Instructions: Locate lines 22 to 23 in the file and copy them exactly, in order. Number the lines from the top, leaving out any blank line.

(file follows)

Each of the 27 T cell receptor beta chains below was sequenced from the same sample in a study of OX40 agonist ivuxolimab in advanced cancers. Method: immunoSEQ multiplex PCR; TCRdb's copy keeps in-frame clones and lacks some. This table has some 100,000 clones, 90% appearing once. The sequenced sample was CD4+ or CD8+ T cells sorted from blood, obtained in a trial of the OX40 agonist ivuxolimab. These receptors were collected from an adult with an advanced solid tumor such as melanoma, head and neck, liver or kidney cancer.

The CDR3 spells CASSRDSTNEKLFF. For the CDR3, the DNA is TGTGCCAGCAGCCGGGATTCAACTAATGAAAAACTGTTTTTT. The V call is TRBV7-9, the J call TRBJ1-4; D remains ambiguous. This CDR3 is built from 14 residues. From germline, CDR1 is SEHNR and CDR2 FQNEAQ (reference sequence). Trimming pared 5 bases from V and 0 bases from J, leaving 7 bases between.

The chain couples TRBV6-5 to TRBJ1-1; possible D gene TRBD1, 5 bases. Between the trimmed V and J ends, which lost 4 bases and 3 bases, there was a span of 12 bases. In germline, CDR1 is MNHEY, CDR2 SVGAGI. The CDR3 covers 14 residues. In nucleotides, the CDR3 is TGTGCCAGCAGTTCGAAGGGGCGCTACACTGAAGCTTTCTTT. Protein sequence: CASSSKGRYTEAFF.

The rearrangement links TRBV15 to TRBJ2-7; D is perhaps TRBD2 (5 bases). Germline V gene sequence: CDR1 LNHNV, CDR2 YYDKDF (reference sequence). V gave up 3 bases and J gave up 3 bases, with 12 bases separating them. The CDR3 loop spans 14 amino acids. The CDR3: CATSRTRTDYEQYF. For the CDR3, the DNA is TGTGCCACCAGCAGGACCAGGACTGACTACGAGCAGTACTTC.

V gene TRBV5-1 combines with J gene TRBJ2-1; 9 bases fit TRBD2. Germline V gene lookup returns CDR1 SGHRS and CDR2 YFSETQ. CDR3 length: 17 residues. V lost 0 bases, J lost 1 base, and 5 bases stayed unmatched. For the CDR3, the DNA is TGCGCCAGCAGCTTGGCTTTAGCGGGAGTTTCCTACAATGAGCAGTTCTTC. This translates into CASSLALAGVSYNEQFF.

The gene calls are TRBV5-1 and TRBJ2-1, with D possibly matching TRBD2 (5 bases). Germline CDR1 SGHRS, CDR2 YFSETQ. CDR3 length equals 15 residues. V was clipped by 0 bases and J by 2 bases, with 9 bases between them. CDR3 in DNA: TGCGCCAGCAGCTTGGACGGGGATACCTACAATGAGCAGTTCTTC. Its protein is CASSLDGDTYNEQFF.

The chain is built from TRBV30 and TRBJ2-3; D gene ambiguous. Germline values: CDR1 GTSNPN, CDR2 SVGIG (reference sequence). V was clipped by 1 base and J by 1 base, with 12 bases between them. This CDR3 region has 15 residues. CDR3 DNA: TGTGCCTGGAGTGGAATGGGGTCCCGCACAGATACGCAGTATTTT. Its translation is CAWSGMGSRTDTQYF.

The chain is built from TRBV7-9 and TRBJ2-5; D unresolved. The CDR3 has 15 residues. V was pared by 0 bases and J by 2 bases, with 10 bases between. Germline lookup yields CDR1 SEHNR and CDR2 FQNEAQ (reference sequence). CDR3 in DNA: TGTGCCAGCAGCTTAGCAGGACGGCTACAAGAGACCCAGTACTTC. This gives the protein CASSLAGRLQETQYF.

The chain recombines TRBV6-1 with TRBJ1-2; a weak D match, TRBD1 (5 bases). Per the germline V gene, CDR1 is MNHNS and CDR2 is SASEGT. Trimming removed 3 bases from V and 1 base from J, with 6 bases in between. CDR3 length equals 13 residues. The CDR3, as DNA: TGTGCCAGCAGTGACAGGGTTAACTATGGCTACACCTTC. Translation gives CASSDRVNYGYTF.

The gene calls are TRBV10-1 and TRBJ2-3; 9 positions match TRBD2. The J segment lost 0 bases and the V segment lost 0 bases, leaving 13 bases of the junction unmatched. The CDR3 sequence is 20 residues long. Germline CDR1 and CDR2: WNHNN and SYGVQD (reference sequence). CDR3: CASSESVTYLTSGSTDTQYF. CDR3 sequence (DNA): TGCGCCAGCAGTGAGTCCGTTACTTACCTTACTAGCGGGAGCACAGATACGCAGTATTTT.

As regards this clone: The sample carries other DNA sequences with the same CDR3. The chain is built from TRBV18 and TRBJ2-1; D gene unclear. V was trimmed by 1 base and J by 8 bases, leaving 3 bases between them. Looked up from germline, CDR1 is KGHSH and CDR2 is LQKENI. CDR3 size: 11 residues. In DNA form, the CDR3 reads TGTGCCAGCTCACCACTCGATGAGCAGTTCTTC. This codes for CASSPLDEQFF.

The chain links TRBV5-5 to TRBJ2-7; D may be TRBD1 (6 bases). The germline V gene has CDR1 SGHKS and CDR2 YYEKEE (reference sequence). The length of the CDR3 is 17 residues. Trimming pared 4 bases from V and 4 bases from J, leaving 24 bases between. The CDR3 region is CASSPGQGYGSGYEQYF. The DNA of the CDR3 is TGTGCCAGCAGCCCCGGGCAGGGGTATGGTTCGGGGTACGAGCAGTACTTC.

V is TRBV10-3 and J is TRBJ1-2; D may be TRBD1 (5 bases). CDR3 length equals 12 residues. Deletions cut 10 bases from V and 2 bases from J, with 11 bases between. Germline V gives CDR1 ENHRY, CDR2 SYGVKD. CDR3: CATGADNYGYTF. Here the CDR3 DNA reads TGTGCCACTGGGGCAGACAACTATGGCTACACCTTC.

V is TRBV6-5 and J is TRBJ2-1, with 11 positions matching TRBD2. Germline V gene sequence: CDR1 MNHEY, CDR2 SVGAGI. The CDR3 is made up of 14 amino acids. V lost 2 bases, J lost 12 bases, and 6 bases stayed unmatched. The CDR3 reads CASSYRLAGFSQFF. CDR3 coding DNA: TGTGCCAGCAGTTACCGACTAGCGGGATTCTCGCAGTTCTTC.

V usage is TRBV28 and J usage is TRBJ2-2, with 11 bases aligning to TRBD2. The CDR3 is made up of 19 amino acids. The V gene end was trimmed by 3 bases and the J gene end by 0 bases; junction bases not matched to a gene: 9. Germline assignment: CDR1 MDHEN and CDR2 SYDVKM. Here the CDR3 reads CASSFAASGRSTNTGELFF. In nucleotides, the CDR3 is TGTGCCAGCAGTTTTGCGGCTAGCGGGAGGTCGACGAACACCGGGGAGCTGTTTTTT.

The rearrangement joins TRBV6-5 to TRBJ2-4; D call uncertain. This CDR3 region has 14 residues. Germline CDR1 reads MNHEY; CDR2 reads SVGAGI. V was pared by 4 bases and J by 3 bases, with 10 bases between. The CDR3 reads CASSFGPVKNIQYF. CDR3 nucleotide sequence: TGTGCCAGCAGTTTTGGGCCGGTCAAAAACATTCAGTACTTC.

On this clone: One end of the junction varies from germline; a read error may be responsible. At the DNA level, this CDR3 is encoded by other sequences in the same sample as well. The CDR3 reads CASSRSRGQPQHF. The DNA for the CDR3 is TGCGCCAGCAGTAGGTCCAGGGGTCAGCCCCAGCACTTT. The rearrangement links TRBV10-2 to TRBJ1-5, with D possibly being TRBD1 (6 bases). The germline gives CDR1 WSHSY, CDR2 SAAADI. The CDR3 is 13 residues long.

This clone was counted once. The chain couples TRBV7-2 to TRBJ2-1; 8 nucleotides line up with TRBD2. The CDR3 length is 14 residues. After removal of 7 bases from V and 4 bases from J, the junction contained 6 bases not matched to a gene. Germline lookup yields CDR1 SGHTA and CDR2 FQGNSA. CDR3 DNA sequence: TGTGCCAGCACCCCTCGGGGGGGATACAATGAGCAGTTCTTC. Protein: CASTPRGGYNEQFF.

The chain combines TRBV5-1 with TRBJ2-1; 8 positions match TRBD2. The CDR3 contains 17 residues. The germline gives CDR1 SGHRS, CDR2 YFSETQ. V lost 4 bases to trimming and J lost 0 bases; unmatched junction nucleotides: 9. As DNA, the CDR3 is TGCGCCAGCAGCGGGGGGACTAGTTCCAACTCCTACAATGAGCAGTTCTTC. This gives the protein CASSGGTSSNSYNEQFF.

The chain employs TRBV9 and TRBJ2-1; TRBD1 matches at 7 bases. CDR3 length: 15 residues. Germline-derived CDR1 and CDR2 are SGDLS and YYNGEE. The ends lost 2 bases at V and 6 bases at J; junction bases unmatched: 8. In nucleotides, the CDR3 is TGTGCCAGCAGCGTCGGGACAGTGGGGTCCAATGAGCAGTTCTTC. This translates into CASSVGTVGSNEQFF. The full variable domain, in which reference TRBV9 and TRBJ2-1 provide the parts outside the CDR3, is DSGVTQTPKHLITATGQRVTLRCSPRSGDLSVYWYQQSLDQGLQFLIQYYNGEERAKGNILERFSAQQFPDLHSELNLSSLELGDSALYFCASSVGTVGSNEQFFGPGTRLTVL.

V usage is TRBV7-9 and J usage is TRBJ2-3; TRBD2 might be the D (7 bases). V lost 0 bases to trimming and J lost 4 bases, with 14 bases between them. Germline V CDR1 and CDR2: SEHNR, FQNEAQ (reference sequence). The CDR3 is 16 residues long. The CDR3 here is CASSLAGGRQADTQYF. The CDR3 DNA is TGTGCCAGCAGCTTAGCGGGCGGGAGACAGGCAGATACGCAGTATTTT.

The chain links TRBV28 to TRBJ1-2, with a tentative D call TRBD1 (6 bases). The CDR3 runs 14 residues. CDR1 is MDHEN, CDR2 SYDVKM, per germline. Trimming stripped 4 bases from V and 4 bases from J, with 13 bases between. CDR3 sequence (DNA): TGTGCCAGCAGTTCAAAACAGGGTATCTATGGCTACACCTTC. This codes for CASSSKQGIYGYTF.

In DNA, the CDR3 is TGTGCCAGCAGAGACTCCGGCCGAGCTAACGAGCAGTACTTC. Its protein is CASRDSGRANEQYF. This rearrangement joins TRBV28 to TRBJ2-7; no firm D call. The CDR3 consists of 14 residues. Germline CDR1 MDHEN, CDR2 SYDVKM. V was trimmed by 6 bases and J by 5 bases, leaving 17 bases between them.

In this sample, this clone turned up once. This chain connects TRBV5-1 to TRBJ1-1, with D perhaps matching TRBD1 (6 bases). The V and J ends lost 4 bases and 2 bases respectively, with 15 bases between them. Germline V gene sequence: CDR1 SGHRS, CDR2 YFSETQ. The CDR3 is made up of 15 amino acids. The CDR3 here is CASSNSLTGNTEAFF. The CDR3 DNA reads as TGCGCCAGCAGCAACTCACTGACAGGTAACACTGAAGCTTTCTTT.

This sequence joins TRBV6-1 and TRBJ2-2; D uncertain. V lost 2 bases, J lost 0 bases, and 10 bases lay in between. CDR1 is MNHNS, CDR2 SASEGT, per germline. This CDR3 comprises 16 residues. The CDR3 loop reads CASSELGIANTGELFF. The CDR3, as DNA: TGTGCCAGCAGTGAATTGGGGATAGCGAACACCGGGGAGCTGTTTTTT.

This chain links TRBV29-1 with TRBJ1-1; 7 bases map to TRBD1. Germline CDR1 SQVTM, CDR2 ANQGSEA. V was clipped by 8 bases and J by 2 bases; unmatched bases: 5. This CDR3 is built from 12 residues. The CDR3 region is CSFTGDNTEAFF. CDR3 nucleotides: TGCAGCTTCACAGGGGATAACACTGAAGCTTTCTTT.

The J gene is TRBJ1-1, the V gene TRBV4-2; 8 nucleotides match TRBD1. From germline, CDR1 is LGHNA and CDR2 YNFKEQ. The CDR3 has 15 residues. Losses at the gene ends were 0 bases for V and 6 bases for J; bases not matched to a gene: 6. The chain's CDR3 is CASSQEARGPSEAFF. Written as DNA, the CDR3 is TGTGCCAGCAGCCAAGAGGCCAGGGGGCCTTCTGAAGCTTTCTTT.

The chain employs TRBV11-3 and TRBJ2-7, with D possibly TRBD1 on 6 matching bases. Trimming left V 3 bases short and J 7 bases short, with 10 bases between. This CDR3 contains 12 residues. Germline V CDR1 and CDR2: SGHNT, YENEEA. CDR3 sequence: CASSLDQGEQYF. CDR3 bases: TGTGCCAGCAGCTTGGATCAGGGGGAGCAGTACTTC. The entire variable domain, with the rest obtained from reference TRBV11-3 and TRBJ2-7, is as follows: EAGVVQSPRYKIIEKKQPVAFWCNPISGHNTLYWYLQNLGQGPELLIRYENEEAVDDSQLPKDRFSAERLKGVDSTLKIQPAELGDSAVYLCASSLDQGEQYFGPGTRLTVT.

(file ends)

The chain links TRBV28 to TRBJ1-2, with a tentative D call TRBD1 (6 bases). The CDR3 runs 14 residues. CDR1 is MDHEN, CDR2 SYDVKM, per germline. Trimming stripped 4 bases from V and 4 bases from J, with 13 bases between. CDR3 sequence (DNA): TGTGCCAGCAGTTCAAAACAGGGTATCTATGGCTACACCTTC. This codes for CASSSKQGIYGYTF.

In DNA, the CDR3 is TGTGCCAGCAGAGACTCCGGCCGAGCTAACGAGCAGTACTTC. Its protein is CASRDSGRANEQYF. This rearrangement joins TRBV28 to TRBJ2-7; no firm D call. The CDR3 consists of 14 residues. Germline CDR1 MDHEN, CDR2 SYDVKM. V was trimmed by 6 bases and J by 5 bases, leaving 17 bases between them.